# 2020_III_11_Probability

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Solution

Q11 STEP3 2020.pdf (1.9 MB)

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When I worked through this question for the TSR thread - I found (i) and (ii) to be a bit odd to include together and when I spoke to some people they asked me why I didnâ€™t use (i) in (ii).

I didnâ€™t think showing that Z had all the required properties to use part (i) was â€śworth itâ€ť to get an expression for \mathbb E[Z^2], when it doesnâ€™t actually â€śdo muchâ€ť to wittle down the demand, if anything. Working the integral directly (using the standard integral for \mathbb E[f(X)]) is actually quicker. Am I missing something?

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I donâ€™t think youâ€™re missing something. I just got the feeling they â€śwantedâ€ť it to be done using part (i) because the function so â€śobviouslyâ€ť had the required properties, and itâ€™s a fairly boring result to have derived. STEP is so often about reading between the lines to try something that if I think Iâ€™m being told to do something I go along with it (who am I to know any betterâ€¦). That said, both papers this year seemed a little odd to me. Like Q10, which seemed to start â€śdo the SHM thingâ€ť. It felt like questions had been rewritten several times, and potentially lost their initial clean look, perhaps because they were too difficult to start with, or too easy for 20 marks. I certainly donâ€™t envy the people that write these papers.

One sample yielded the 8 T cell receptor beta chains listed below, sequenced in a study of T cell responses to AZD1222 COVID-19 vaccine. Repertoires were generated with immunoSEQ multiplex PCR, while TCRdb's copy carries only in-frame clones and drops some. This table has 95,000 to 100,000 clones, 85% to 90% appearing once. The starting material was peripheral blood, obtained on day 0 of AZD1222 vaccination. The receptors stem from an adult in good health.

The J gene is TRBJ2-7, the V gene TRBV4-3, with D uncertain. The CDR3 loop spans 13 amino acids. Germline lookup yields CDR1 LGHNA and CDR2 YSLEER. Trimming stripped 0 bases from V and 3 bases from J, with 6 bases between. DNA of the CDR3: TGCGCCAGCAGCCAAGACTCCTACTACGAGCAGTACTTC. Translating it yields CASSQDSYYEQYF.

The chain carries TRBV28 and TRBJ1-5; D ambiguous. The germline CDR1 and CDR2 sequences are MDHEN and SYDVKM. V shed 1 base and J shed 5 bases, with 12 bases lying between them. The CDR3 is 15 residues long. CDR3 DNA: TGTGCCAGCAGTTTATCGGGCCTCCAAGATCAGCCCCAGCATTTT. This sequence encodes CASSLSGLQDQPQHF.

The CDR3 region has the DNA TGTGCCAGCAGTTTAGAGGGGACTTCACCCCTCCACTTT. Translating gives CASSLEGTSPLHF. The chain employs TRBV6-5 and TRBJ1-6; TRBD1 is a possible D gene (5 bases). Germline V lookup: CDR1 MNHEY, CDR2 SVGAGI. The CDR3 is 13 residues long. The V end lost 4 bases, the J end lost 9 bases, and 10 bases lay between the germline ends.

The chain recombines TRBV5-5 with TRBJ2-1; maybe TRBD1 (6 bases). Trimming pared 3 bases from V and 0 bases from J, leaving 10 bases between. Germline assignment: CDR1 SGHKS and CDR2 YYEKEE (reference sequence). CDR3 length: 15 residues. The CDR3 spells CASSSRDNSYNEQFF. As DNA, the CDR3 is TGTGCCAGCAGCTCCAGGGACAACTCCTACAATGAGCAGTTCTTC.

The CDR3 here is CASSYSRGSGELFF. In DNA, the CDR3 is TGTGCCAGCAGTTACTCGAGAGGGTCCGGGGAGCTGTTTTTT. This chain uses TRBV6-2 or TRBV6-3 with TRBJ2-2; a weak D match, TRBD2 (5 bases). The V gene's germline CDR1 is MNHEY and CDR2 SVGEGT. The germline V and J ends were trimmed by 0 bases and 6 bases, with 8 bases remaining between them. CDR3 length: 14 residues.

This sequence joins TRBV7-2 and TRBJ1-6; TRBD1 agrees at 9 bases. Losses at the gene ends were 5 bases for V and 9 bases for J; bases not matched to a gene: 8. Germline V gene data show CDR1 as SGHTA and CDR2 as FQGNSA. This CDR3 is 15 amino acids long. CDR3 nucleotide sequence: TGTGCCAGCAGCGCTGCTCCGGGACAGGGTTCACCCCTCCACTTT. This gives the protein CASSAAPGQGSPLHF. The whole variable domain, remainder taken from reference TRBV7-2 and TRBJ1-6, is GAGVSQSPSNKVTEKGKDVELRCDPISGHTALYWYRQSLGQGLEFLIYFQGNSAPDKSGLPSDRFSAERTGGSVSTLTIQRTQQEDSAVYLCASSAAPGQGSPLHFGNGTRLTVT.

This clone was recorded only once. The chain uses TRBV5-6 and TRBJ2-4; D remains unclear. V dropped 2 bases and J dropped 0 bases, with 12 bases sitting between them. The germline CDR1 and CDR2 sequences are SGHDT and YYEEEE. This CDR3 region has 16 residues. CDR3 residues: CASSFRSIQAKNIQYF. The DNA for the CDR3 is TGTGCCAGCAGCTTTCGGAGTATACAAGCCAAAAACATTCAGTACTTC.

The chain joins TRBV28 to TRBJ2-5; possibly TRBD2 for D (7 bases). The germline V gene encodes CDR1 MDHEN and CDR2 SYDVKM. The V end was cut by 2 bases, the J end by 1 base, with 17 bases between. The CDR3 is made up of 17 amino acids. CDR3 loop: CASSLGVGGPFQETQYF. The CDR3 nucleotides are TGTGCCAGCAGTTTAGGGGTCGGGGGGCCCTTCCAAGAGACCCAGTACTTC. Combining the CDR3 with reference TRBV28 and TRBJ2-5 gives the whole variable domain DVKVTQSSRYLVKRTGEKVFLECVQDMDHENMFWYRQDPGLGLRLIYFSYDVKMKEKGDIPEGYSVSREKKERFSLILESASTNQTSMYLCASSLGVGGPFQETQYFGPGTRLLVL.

I agree, I was expecting (i) to give some sort of â€śa haâ€ť moment to the integral of \mathbb E[Z^2], but maybe they couldnâ€™t find a good enough example since itâ€™s easy enough to work \mathbb E[Z^2] directly here.

I think in this case following the â€śintended methodâ€ť sinks a bit more time with pretty much no payoff, which might have aided people who were panicked in the time pressure. (but I guess stats questions were never that popular in the first place)

Just struck me as odd, is all.